Braiding is back in style thanks to 'Your Name'

Good morning everyone,

It's going to be a gorgeous weekend with daytime highs around 13C and mostly sunny skies. It's not the weather I was hoping for for the race, but what can you do, eh? At least the overnight low will be around 0C and the race start time is 9am, so I should be able to run most of the race in cool weather. They're calling for rain to start the week on Monday and then again on Thursday.

The anime movie sensation Your Name seems to have everything now. It’s got a release date for Western audiences, complete with an English version of the soundtrack by rock band Radwimps, who also did the Japanese version, and a place in history as the second-highest-grossing domestically produced film in Japan. The success of the movie has spurred the creation of numerous additional ways to enjoy the magic of the film through avenues such as themed cafes and jewelry.

Nothing in the stars points to the film’s buzz dying down, and now its good fortune is spreading to traditional Japanese handicraft kumihimo (braids) that are enjoying a resurgence in popularity after being prominently featured in the film.

Intricate and complex kumihimo were worn by samurai as a decorative and functional way to connect the small rectangular plates that made up the warrior’s armor. These days, kumihimo are often used as fasteners on haori (jackets worn over a kimono) and worn with obi (kimono sash).


In the movie Your Name, red kumihimo are used as a way for the female protagonist to decorate her hair, and one can also be seen on the wrist of the male lead.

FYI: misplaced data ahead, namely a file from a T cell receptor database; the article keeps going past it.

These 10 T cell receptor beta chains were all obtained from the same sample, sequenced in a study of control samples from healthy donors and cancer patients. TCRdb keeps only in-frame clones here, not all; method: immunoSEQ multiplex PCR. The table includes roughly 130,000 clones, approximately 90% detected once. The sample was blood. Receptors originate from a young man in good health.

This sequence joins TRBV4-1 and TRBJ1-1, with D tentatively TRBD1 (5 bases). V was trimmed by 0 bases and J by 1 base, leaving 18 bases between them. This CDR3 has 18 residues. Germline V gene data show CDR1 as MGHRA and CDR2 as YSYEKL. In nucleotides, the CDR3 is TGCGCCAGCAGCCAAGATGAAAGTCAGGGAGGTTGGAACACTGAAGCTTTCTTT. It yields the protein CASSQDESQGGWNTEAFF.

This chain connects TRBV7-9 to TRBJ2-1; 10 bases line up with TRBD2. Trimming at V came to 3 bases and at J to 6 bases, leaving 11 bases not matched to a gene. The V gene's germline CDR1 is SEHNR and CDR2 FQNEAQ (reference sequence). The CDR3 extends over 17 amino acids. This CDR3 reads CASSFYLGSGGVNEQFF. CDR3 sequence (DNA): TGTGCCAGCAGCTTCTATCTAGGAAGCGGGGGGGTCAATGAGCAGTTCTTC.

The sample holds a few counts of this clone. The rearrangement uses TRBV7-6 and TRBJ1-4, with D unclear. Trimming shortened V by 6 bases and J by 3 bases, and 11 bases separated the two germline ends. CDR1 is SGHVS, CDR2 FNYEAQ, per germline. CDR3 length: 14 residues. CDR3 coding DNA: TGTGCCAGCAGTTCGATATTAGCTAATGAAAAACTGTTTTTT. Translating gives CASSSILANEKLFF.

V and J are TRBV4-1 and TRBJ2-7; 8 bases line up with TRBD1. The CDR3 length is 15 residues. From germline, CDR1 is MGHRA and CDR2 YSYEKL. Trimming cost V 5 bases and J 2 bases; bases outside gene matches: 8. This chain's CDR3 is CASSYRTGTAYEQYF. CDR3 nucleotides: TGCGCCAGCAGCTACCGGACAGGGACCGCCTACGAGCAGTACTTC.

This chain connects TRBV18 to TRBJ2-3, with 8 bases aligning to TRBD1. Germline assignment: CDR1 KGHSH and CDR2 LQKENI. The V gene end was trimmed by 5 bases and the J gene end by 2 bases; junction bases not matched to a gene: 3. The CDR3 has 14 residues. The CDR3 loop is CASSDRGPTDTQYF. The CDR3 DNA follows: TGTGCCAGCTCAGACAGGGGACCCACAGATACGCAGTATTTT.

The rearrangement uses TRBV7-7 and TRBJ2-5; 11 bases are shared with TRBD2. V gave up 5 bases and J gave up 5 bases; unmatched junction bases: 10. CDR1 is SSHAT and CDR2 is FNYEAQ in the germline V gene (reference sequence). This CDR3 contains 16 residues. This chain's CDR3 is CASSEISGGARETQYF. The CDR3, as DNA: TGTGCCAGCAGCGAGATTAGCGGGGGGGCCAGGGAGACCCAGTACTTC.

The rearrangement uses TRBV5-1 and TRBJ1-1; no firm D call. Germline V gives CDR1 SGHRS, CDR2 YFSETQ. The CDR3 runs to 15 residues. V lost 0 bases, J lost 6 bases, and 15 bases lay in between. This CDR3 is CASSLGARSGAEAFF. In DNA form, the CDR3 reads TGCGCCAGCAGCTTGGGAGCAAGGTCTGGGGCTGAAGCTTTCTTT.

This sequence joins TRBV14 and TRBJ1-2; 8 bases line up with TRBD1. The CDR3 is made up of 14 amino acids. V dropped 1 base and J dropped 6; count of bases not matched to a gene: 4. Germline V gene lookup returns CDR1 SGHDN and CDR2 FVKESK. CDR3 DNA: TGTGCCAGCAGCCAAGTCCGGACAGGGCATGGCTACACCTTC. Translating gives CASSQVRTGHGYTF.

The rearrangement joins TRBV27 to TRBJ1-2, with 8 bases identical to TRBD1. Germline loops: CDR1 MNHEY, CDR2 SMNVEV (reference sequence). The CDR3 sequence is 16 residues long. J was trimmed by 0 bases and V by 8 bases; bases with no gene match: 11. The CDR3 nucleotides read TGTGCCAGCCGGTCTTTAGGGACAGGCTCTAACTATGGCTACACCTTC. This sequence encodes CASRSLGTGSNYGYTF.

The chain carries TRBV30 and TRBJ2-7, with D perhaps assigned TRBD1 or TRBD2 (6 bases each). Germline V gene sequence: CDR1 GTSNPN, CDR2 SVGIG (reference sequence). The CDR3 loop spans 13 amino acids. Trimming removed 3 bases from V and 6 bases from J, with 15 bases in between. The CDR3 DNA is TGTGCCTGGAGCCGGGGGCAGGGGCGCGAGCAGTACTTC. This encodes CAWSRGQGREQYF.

▼ The band on his wrist is not a watch.


These simple appearances in the film have sent the sales of kumihimo skyrocketing, especially for young men and women in their teens and 20s. Specialty kumihimo shops have seen a substantial increase in their sales, specifically surging since September as the movie was released in August. Couples are buying them as mementos to show their affection for each other, and men are wearing them in the same fashion as the male lead in the film.

Frenzied fans aren’t just looking to buy kumihimo, as the industrious crafty ones are also making it themselves. Like many traditional Japanese crafts, they process can be a bit daunting.

Whether you’re buying a charming kumihimo bracelet or making one for yourself, it’s great to see this traditional art form make a comeback in the modern era. We could see this becoming just as popular in the West as it is in Japan, just like the film itself.

How about you? Will you jump on the bandwagon and make your own kumihimo? Hmmm...I think I'll pass...I'm a little too old for that, I think...

Have a great day!

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